The same is true of historical institutions throughout the north that focus on some aspect of slavery.  One of the best of the recent exhibits was organized by the New York Historical Society, which can still be accessed online.  Their permanent exhibit on American history includes plenty of information on the subject.  The Metropolitan Museum of Art also includes artifacts from the Atlantic slave trade, which, of course, included New York City.  Even small museums are focusing on the subject in various ways.  The New Bedford Historical Society recently included a talk on the slave trade in its speakers series. The Royall House in Medford, Massachusetts seems to be an ideal place to learn about the lives of slaves in New England.  My wife and I plan on visiting Plimouth Plantation tomorrow.  Tours and educational resources now focus on the sale of the Wampanoag into slavery in the Caribbean.  Again, the number of institutions (large and small) that focus on some aspect of slavery is endless.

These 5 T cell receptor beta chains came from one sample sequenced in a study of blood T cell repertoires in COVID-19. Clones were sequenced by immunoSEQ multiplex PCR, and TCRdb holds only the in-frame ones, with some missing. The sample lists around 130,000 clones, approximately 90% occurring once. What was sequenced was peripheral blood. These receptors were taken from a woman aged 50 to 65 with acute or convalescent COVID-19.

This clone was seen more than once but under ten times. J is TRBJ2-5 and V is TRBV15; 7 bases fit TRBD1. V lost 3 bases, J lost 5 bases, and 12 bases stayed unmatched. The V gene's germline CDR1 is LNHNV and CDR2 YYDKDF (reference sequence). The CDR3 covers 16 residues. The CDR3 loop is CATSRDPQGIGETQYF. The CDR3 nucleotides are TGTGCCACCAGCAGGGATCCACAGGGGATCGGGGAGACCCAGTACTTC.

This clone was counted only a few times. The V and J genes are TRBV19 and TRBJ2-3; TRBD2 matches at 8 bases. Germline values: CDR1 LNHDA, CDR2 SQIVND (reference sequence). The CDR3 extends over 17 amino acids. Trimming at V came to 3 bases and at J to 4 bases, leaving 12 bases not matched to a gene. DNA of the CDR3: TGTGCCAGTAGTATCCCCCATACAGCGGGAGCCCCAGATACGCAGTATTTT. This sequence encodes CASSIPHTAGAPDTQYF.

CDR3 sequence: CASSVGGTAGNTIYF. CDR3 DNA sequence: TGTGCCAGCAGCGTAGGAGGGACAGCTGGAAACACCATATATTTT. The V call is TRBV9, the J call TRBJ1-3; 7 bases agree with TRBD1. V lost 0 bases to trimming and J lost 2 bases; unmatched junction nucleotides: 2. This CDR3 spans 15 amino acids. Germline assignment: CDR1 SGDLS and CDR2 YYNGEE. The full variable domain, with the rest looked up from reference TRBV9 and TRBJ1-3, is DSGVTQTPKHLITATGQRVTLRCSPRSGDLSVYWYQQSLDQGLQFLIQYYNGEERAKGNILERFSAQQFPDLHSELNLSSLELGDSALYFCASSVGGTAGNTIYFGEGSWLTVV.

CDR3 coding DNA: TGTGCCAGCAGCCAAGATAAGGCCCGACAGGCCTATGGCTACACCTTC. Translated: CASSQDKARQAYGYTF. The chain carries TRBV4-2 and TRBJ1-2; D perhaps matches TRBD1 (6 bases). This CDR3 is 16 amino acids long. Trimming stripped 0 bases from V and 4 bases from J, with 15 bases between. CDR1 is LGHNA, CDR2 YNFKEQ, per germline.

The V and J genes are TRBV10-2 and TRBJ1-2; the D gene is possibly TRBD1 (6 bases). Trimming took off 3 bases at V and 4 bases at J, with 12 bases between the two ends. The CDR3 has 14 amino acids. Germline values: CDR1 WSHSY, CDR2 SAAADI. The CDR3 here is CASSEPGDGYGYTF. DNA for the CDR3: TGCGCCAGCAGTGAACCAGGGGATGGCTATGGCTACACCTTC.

Interestingly, a number of northern universities have focused on their own early connections to the slave trade.  Arguably, no school has done more than Brown University, which also provides educational materials for k-12 teachers to help out with this difficult subject.  Yale, Williams College, and Cornell have also acknowledged this connection in various forms.